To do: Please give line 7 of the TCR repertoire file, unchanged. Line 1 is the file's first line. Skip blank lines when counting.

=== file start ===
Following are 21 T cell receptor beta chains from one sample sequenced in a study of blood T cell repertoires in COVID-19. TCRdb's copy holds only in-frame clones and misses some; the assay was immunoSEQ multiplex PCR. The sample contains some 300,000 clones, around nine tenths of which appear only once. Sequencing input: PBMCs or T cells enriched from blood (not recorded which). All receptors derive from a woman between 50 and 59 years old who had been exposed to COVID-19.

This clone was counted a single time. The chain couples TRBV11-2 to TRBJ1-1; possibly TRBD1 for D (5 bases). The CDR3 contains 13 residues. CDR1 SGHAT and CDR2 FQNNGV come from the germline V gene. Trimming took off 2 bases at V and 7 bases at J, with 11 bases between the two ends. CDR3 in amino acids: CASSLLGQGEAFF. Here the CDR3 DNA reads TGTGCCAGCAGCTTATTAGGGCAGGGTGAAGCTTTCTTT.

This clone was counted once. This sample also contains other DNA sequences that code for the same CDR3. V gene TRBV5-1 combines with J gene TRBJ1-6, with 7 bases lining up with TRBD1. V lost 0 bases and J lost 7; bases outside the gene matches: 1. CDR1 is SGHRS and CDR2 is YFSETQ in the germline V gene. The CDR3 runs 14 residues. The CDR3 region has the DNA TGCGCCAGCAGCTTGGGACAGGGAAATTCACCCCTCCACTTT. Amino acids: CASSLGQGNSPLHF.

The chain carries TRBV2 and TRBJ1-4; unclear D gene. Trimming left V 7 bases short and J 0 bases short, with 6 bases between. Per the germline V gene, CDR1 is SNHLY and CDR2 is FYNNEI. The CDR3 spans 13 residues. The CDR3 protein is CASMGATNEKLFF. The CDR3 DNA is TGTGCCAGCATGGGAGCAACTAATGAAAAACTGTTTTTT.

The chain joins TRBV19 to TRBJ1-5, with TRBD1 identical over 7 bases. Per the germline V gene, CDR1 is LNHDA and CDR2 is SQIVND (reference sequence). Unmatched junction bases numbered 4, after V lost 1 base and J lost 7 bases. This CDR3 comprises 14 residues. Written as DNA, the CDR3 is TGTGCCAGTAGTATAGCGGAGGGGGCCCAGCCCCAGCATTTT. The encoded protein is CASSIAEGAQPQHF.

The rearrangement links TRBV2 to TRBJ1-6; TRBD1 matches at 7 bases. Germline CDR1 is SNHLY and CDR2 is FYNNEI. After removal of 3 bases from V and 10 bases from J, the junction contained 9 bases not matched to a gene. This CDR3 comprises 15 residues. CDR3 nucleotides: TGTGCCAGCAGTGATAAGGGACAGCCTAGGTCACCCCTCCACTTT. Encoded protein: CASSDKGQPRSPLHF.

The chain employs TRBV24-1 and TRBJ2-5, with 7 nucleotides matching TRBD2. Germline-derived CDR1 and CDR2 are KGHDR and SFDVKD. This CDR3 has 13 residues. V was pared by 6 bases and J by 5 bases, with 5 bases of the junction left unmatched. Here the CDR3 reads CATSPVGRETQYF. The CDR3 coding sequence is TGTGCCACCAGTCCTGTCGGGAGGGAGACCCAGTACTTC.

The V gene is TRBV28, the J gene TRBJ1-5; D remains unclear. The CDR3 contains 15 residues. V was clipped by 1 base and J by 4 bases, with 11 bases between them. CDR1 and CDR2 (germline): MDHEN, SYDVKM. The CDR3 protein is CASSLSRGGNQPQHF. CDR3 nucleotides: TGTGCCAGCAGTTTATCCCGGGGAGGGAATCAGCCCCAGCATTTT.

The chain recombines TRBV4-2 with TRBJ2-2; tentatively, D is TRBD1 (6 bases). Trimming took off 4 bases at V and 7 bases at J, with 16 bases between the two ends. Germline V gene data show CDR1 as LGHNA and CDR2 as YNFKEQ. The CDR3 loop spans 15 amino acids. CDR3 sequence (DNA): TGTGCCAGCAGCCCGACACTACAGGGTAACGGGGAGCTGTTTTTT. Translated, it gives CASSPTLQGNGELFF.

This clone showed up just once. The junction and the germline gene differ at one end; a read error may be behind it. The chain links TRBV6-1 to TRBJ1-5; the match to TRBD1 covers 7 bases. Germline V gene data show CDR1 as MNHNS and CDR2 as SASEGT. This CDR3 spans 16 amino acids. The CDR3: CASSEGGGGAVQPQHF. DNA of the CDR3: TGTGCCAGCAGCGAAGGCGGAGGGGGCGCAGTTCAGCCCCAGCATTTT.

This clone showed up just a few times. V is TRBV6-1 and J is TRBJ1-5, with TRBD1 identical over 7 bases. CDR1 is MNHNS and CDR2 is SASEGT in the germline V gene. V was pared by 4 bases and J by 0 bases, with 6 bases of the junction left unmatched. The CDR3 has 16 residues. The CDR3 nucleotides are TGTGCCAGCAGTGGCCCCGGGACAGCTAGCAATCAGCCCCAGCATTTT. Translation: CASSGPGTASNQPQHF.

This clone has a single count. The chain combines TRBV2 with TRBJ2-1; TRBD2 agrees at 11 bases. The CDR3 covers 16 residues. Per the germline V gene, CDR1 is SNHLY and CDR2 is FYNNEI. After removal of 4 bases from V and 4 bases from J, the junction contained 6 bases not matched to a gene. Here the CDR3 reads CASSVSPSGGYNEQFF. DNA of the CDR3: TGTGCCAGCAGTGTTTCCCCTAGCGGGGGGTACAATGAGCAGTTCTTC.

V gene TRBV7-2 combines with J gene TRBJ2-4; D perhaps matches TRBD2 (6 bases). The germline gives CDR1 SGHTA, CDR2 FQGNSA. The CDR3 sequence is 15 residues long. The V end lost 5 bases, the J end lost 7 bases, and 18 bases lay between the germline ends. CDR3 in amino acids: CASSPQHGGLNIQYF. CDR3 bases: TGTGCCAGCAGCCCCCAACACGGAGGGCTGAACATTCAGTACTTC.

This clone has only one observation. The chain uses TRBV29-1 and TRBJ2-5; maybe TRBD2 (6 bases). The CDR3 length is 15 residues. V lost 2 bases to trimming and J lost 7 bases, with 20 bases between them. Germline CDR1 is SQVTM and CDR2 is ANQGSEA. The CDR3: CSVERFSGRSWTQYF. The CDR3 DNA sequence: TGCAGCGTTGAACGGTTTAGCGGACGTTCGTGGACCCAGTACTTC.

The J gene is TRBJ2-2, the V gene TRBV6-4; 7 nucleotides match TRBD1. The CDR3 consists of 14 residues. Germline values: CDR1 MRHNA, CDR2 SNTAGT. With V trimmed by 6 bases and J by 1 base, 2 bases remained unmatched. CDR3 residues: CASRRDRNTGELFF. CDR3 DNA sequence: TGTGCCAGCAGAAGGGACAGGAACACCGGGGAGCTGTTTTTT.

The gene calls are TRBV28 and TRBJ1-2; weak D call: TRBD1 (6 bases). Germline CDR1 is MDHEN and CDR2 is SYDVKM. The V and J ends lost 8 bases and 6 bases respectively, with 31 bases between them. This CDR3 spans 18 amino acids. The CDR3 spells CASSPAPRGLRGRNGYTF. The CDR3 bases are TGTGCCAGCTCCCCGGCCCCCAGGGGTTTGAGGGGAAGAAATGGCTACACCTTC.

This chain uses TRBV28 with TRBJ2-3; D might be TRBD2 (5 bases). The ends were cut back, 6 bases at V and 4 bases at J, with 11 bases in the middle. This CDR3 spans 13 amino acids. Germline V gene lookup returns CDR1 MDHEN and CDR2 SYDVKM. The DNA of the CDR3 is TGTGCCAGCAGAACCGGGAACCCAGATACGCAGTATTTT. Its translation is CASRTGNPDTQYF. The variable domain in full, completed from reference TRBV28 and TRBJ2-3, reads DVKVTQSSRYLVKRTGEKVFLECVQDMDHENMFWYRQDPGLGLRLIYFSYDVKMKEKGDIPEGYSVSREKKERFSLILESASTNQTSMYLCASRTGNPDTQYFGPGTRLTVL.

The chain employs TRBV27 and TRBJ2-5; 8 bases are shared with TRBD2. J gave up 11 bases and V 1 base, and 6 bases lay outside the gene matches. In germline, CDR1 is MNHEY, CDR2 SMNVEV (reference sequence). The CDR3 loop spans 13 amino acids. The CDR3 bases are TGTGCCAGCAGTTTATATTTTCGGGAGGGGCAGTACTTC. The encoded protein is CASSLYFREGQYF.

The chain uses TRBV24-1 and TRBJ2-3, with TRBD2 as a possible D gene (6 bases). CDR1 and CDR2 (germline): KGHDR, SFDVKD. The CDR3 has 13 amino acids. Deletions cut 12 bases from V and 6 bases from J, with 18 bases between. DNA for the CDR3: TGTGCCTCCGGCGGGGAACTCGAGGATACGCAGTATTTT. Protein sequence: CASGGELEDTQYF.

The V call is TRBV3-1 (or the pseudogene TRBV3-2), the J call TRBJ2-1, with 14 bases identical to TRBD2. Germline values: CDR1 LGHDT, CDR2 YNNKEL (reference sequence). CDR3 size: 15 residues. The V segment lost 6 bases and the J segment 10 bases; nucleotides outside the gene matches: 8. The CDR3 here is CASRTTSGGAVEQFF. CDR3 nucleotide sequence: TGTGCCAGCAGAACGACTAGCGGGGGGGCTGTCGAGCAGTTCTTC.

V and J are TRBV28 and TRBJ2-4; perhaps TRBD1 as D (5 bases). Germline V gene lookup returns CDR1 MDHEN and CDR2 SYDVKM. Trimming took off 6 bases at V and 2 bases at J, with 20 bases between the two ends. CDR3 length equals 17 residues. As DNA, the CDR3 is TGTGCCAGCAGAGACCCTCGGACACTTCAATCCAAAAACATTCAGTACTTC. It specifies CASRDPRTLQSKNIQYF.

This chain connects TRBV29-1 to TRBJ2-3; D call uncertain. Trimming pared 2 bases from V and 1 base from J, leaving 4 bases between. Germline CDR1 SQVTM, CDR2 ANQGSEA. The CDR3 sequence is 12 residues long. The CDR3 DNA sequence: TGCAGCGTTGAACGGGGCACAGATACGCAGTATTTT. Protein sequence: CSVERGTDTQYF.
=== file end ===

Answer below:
The chain employs TRBV24-1 and TRBJ2-5, with 7 nucleotides matching TRBD2. Germline-derived CDR1 and CDR2 are KGHDR and SFDVKD. This CDR3 has 13 residues. V was pared by 6 bases and J by 5 bases, with 5 bases of the junction left unmatched. Here the CDR3 reads CATSPVGRETQYF. The CDR3 coding sequence is TGTGCCACCAGTCCTGTCGGGAGGGAGACCCAGTACTTC.